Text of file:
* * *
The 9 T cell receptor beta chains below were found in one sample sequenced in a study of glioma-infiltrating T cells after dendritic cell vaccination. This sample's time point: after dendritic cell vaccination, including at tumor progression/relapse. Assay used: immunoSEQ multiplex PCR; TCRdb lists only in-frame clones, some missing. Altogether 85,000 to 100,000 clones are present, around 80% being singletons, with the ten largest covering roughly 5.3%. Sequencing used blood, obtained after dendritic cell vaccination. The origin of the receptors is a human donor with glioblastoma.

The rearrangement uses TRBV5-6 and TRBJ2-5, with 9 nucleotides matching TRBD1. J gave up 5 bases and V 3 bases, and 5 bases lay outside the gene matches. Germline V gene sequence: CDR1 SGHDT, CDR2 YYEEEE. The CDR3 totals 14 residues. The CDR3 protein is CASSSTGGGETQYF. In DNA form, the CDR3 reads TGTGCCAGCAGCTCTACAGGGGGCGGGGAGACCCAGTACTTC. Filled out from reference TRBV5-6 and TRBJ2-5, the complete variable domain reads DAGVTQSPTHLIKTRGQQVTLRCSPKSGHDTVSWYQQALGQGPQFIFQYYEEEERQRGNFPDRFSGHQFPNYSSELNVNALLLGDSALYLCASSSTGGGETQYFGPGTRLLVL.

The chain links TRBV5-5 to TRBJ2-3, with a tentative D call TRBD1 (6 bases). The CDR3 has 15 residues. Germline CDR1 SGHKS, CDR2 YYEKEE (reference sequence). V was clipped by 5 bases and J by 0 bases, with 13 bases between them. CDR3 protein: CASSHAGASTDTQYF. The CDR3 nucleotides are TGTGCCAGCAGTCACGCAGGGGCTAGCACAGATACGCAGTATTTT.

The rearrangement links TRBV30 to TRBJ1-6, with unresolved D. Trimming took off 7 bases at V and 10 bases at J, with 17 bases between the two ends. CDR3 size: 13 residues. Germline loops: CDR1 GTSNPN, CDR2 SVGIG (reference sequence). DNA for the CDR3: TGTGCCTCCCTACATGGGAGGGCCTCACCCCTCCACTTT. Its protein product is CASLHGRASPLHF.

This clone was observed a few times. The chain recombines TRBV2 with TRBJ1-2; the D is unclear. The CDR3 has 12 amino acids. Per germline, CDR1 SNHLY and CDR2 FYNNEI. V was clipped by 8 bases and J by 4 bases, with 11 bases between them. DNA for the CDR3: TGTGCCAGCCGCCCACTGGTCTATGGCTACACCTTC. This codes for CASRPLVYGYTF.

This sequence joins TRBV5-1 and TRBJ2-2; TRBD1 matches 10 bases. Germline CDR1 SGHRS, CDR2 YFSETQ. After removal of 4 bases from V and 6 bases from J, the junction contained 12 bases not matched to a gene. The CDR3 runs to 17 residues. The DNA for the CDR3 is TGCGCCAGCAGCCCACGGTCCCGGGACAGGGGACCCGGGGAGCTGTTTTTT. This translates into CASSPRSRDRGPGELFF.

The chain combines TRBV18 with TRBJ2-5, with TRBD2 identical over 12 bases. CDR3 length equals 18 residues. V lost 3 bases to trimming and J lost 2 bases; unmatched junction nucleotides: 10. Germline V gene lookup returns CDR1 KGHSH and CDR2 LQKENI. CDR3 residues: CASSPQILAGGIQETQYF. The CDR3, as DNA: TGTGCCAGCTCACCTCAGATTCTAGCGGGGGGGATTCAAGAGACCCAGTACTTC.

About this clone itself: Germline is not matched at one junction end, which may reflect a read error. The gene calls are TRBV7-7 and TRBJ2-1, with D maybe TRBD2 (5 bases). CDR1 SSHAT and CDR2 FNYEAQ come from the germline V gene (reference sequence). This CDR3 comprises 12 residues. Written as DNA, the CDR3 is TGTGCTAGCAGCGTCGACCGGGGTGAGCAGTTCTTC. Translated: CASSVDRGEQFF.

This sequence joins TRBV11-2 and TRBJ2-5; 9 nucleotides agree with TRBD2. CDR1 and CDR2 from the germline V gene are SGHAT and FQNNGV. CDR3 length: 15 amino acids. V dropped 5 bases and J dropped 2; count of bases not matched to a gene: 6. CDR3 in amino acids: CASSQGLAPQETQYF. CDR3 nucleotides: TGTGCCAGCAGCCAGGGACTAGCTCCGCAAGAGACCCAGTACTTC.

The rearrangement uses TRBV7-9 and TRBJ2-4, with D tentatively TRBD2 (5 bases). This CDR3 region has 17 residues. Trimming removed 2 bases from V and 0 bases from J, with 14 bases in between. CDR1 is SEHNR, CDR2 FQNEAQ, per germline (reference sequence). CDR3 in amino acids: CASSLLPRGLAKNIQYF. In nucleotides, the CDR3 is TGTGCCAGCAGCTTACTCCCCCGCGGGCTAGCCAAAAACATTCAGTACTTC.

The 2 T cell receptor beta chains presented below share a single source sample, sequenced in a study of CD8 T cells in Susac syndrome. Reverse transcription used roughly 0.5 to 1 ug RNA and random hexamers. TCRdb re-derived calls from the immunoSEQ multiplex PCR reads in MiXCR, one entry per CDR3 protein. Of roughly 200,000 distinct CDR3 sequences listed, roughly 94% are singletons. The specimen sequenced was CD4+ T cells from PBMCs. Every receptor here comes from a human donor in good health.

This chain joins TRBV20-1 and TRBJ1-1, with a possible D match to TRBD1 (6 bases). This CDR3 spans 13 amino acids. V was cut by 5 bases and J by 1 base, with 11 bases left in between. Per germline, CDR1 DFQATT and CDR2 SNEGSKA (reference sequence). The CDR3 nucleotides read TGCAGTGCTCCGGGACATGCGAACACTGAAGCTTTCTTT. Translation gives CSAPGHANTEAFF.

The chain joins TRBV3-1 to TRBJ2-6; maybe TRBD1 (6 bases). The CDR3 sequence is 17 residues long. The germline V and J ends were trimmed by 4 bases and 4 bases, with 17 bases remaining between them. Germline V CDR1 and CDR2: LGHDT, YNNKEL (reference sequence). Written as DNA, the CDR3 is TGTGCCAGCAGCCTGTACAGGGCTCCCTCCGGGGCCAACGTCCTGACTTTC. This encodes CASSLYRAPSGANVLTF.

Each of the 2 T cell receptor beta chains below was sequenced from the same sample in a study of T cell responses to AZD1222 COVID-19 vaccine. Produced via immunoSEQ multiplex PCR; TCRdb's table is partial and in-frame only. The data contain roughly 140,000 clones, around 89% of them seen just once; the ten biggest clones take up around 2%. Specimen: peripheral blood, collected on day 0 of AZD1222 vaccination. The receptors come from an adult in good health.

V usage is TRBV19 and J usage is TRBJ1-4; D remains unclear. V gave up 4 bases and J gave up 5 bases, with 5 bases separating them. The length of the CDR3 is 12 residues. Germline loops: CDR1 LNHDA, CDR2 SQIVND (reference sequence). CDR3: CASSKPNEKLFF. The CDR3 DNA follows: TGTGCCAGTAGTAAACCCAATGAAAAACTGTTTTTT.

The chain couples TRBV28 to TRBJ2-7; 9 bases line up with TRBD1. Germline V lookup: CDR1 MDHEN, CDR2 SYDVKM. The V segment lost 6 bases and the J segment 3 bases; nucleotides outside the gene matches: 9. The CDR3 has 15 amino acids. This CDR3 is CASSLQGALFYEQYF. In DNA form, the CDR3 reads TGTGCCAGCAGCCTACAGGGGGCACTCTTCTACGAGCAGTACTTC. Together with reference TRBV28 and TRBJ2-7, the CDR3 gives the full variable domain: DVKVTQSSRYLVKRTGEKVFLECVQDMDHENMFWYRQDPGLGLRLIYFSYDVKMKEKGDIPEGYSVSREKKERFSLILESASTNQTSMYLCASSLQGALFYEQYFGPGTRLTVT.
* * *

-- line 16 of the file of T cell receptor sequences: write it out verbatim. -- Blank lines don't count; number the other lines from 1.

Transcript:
The chain couples TRBV28 to TRBJ2-7; 9 bases line up with TRBD1. Germline V lookup: CDR1 MDHEN, CDR2 SYDVKM. The V segment lost 6 bases and the J segment 3 bases; nucleotides outside the gene matches: 9. The CDR3 has 15 amino acids. This CDR3 is CASSLQGALFYEQYF. In DNA form, the CDR3 reads TGTGCCAGCAGCCTACAGGGGGCACTCTTCTACGAGCAGTACTTC. Together with reference TRBV28 and TRBJ2-7, the CDR3 gives the full variable domain: DVKVTQSSRYLVKRTGEKVFLECVQDMDHENMFWYRQDPGLGLRLIYFSYDVKMKEKGDIPEGYSVSREKKERFSLILESASTNQTSMYLCASSLQGALFYEQYFGPGTRLTVT.